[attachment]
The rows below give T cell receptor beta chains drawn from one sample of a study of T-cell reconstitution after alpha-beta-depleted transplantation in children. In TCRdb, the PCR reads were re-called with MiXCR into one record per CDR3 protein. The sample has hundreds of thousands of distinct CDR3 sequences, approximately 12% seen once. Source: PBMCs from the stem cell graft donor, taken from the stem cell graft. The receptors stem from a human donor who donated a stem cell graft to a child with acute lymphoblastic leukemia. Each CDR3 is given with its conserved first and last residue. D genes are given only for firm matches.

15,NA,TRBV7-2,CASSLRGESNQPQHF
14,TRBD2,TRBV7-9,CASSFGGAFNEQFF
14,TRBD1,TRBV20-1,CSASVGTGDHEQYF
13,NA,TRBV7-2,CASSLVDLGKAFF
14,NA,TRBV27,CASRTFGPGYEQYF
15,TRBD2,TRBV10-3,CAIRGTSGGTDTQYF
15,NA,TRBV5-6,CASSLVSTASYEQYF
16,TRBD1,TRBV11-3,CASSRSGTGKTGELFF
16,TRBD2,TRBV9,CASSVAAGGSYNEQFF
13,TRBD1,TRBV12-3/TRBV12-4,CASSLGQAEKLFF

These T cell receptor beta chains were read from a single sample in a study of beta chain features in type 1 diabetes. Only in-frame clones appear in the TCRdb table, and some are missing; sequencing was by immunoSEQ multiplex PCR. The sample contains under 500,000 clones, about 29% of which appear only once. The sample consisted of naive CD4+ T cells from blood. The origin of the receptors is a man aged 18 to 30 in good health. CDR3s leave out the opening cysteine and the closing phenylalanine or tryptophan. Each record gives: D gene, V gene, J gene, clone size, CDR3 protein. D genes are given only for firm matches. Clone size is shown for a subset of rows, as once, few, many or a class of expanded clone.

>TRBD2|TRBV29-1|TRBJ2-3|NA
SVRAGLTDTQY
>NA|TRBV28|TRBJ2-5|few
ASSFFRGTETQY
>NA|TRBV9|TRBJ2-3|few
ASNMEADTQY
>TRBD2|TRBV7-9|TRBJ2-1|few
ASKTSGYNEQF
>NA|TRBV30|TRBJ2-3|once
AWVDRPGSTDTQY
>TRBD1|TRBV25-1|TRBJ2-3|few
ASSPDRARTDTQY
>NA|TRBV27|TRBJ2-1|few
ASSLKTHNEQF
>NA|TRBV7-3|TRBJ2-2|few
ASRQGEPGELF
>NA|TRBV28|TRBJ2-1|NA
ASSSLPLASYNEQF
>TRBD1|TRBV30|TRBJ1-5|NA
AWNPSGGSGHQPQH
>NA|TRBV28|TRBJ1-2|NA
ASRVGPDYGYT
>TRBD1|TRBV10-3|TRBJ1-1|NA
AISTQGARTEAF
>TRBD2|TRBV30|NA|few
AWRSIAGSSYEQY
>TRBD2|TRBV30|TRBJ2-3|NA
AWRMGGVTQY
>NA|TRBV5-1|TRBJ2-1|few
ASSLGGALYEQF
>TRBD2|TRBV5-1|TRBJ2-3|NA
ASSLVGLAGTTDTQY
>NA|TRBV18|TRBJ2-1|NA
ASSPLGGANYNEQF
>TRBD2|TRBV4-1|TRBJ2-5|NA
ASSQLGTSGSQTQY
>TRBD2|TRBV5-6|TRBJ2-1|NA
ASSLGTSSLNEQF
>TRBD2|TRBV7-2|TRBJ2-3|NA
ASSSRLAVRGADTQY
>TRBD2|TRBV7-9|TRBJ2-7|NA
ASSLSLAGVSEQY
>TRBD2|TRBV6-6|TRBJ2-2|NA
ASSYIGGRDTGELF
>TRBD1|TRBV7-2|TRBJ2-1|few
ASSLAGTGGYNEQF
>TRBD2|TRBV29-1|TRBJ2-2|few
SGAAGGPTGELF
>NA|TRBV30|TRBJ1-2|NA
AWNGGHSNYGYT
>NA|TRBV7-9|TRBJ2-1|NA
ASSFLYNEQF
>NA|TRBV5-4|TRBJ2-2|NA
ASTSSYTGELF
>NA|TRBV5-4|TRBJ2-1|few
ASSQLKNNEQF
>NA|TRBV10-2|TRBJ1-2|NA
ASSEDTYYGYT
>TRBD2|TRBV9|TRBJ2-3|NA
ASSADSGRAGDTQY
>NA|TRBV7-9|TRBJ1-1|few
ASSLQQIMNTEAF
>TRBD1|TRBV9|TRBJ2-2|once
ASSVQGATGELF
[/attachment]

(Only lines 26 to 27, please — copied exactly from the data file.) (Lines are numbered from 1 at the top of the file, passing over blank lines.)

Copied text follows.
ASSLKTHNEQF
>NA|TRBV7-3|TRBJ2-2|few